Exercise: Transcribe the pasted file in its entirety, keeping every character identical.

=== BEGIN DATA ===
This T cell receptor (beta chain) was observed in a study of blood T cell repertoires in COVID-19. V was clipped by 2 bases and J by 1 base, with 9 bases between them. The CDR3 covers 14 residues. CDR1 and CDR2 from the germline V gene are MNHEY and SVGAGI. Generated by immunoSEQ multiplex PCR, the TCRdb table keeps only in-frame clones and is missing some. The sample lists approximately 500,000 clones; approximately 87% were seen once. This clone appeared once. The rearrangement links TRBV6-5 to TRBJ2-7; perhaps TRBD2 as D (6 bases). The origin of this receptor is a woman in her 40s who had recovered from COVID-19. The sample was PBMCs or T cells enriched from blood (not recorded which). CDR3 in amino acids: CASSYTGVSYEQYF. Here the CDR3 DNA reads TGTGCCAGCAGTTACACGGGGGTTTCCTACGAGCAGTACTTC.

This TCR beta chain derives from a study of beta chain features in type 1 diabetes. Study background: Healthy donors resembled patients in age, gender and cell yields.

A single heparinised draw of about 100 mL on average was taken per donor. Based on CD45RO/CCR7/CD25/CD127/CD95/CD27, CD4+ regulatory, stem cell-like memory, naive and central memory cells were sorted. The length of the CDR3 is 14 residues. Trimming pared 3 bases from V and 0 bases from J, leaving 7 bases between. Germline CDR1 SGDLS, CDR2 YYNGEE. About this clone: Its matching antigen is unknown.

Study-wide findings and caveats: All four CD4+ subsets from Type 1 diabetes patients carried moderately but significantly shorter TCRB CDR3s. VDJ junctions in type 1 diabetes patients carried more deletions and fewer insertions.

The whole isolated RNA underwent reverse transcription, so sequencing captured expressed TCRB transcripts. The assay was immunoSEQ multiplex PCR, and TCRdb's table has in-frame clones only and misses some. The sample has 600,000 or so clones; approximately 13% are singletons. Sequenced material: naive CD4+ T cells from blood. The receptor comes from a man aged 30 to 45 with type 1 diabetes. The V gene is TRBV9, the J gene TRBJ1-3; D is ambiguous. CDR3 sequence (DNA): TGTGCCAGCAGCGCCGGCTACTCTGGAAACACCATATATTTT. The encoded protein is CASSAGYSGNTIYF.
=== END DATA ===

This T cell receptor (beta chain) was observed in a study of blood T cell repertoires in COVID-19. V was clipped by 2 bases and J by 1 base, with 9 bases between them. The CDR3 covers 14 residues. CDR1 and CDR2 from the germline V gene are MNHEY and SVGAGI. Generated by immunoSEQ multiplex PCR, the TCRdb table keeps only in-frame clones and is missing some. The sample lists approximately 500,000 clones; approximately 87% were seen once. This clone appeared once. The rearrangement links TRBV6-5 to TRBJ2-7; perhaps TRBD2 as D (6 bases). The origin of this receptor is a woman in her 40s who had recovered from COVID-19. The sample was PBMCs or T cells enriched from blood (not recorded which). CDR3 in amino acids: CASSYTGVSYEQYF. Here the CDR3 DNA reads TGTGCCAGCAGTTACACGGGGGTTTCCTACGAGCAGTACTTC.

This TCR beta chain derives from a study of beta chain features in type 1 diabetes. Study background: Healthy donors resembled patients in age, gender and cell yields.

A single heparinised draw of about 100 mL on average was taken per donor. Based on CD45RO/CCR7/CD25/CD127/CD95/CD27, CD4+ regulatory, stem cell-like memory, naive and central memory cells were sorted. The length of the CDR3 is 14 residues. Trimming pared 3 bases from V and 0 bases from J, leaving 7 bases between. Germline CDR1 SGDLS, CDR2 YYNGEE. About this clone: Its matching antigen is unknown.

Study-wide findings and caveats: All four CD4+ subsets from Type 1 diabetes patients carried moderately but significantly shorter TCRB CDR3s. VDJ junctions in type 1 diabetes patients carried more deletions and fewer insertions.

The whole isolated RNA underwent reverse transcription, so sequencing captured expressed TCRB transcripts. The assay was immunoSEQ multiplex PCR, and TCRdb's table has in-frame clones only and misses some. The sample has 600,000 or so clones; approximately 13% are singletons. Sequenced material: naive CD4+ T cells from blood. The receptor comes from a man aged 30 to 45 with type 1 diabetes. The V gene is TRBV9, the J gene TRBJ1-3; D is ambiguous. CDR3 sequence (DNA): TGTGCCAGCAGCGCCGGCTACTCTGGAAACACCATATATTTT. The encoded protein is CASSAGYSGNTIYF.